15. What is meant by equivalent services?
Upon establishing the rate for volunteer services to be provided, the applicant must solely consider the tasks that will be performed. For example, if an individual with an accounting designation is volunteering to build a school, his or her professional designation adds no value and should therefore not be considered.
16. What is meant by similar working conditions?
It implies a comparable working environment, taking into account any circumstances affecting labour in the workplace, such as hardship, working hours, physical aspects, legal rights and responsibilities. This notion is included in the policy given that, in some cases, the value of an in-kind contribution may vary from one country or region to another due to a specific local context.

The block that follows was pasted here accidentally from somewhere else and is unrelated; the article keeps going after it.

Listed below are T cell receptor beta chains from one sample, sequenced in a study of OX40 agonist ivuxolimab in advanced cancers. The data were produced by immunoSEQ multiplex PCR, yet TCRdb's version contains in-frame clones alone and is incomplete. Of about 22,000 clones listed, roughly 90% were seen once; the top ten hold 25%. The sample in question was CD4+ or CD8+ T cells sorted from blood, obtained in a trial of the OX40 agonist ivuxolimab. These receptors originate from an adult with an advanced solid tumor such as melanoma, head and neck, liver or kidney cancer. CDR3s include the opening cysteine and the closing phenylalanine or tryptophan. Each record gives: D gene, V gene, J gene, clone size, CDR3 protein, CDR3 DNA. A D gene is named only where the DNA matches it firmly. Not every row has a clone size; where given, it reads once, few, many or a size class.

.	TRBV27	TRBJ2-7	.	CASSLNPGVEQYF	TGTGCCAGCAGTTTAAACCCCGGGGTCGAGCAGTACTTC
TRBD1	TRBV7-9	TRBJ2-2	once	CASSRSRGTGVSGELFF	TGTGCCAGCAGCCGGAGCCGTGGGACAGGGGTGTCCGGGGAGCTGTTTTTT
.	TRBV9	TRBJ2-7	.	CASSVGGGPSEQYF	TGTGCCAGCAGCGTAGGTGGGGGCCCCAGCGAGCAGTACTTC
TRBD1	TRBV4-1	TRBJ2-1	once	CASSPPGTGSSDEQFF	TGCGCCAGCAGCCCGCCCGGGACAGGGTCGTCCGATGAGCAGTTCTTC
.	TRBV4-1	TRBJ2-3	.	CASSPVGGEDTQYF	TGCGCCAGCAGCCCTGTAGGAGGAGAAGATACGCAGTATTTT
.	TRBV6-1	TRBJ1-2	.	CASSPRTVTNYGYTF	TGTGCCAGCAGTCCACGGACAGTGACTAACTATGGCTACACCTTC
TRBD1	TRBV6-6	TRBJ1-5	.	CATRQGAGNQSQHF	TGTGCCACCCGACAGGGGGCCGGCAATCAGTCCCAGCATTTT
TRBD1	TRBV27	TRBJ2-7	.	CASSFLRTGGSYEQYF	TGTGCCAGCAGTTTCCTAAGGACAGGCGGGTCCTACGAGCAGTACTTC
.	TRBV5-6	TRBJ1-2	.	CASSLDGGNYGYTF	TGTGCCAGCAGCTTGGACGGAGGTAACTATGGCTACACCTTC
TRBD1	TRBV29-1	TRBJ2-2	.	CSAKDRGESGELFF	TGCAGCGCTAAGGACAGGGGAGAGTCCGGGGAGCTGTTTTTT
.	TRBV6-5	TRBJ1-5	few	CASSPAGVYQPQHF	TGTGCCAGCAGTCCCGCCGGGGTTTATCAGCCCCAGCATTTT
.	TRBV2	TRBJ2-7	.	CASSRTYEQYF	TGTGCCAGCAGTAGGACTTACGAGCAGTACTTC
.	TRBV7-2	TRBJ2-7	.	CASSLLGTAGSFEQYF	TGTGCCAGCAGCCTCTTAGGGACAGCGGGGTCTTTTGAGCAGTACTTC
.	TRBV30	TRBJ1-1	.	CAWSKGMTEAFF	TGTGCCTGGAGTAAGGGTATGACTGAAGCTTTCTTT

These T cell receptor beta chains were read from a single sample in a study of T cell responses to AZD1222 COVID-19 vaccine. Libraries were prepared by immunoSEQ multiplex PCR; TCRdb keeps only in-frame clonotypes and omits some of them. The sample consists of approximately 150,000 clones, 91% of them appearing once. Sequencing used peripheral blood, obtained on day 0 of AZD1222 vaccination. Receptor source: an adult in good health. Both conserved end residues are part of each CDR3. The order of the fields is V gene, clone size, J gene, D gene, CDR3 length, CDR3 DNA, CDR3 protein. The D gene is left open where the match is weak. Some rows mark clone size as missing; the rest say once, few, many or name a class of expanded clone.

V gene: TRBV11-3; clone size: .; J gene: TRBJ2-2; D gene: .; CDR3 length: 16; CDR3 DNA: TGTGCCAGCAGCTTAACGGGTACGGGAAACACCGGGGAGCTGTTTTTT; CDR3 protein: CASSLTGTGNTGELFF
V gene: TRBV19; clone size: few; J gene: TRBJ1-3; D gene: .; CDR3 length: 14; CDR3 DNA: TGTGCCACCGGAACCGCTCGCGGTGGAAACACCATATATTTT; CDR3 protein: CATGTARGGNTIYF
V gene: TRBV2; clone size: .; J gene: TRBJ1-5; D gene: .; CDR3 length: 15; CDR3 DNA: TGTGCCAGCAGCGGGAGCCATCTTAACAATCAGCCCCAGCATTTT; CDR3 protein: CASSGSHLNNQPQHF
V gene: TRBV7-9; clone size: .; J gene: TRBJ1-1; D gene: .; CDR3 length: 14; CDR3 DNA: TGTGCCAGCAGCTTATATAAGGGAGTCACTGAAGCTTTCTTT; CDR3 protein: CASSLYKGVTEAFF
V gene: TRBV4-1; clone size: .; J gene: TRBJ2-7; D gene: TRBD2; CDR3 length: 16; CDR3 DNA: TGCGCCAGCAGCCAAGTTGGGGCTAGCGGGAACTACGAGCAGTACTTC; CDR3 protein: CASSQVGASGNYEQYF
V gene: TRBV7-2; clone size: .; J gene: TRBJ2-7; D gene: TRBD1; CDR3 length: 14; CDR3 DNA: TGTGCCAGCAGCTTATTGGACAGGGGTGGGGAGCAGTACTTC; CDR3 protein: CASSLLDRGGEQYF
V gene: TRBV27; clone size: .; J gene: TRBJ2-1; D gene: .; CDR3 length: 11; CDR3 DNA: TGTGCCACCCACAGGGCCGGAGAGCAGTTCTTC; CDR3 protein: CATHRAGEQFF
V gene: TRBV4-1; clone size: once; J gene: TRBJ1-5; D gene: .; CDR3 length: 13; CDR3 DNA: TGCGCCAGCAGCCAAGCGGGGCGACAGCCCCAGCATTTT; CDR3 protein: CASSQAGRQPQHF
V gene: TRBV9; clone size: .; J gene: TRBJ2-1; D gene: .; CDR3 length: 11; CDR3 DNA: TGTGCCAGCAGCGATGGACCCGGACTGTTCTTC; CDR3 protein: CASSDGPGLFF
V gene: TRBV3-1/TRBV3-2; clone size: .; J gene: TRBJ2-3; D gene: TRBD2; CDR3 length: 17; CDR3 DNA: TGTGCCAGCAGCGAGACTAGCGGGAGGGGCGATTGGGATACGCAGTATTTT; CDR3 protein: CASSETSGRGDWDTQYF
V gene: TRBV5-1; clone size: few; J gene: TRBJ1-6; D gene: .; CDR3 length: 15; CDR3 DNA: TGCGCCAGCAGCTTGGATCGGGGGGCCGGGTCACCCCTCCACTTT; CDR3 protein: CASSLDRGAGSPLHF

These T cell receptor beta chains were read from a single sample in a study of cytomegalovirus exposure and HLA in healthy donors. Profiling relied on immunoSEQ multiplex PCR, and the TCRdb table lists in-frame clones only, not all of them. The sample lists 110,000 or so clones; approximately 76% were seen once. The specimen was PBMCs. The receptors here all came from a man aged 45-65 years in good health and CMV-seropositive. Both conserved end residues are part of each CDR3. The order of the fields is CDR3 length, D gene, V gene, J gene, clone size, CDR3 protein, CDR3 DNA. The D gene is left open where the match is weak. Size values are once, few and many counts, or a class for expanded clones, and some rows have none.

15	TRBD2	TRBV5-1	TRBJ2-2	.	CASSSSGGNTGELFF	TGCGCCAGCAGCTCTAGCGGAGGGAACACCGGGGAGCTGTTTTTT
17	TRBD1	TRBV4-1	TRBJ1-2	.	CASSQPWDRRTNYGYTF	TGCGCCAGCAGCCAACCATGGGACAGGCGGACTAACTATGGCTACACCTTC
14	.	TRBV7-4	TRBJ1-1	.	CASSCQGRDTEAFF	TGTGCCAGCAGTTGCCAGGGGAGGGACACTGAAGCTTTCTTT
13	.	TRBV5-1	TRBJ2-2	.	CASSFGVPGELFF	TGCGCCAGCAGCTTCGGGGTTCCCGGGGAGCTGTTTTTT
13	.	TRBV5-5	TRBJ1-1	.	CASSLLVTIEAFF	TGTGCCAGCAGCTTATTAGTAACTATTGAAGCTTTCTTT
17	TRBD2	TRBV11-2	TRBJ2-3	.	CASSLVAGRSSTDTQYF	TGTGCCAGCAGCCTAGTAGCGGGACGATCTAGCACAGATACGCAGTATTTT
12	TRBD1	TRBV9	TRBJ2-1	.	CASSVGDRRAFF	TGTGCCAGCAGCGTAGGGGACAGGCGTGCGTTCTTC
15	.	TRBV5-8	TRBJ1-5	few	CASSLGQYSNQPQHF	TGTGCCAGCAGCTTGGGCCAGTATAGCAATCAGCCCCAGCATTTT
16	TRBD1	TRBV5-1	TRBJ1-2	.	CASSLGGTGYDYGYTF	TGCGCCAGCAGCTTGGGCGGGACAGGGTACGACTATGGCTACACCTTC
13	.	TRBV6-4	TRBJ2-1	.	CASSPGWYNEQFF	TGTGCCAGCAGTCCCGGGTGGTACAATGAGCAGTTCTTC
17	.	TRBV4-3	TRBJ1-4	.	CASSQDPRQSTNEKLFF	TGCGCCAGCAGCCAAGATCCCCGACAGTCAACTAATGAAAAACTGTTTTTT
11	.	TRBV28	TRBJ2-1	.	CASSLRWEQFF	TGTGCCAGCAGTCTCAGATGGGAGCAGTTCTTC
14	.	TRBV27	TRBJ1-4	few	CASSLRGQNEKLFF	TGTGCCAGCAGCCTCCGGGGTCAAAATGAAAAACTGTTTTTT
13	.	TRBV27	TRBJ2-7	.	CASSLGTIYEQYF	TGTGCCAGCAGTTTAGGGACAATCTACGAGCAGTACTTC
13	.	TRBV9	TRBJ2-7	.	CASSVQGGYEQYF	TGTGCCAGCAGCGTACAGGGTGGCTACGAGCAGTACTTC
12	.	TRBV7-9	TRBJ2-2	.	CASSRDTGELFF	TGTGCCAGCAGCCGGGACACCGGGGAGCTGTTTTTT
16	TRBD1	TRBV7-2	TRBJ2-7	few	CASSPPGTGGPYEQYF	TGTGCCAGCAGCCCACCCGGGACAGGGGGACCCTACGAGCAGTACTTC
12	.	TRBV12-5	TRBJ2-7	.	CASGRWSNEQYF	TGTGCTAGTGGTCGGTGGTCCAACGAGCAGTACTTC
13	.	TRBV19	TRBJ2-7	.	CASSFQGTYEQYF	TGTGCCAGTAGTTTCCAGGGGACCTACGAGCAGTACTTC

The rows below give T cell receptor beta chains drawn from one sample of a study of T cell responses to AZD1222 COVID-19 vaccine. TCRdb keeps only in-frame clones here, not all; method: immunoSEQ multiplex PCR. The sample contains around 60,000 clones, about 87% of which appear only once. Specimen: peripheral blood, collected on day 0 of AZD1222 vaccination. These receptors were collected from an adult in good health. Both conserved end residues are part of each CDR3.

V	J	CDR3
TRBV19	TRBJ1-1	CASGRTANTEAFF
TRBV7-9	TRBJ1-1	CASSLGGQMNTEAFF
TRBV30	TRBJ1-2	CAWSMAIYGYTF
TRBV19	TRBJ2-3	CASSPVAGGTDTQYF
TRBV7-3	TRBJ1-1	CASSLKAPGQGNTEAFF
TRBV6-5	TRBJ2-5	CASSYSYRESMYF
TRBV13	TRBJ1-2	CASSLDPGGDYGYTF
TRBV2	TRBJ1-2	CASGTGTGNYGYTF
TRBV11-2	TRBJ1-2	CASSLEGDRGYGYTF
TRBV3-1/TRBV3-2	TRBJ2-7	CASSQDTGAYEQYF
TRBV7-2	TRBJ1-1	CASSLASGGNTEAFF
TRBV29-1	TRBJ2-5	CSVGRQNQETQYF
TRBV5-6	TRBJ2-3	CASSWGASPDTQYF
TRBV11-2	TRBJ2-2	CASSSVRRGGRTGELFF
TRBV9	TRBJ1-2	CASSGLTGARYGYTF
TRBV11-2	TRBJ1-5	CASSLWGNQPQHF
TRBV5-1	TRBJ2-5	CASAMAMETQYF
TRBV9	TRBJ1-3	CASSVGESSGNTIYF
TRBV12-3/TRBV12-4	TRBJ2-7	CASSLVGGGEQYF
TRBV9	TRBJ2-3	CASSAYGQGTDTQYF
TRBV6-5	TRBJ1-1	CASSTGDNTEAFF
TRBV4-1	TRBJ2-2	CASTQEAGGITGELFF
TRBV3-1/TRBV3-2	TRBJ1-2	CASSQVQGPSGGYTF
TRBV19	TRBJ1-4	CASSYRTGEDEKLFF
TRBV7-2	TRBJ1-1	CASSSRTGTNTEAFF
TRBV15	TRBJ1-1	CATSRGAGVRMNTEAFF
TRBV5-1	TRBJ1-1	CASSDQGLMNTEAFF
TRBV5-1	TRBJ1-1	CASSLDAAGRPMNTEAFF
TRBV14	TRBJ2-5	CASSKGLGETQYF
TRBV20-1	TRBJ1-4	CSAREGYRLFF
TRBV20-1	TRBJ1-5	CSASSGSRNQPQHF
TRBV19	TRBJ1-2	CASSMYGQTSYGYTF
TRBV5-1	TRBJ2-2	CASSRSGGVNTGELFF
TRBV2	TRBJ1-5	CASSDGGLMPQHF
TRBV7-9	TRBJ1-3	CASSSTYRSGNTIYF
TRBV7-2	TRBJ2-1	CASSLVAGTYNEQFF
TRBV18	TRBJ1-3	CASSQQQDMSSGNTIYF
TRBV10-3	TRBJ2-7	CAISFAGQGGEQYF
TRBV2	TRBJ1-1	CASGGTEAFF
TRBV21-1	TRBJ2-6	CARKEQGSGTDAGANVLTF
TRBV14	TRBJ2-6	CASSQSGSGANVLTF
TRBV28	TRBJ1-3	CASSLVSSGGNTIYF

17. When suppliers provide a discount, would the difference between the market rate and the rate paid be eligible as an in-kind contribution?
No, the difference between the market rate and the rate actually paid is not an eligible in-kind contribution. For example, if multiple training sessions are organized in a given venue and the supplier provides a reduced rate for the room, only the actual cost paid will be eligible. This amount will constitute a monetary contribution.
18. How does the Policy on Cost-Sharing apply when there is more than one signatory to the agreement (accountability)?
In the case of more than one signatory, accountability for the cost-share contribution is jointly and severally shared among the signatories of the agreement.
- Date Modified: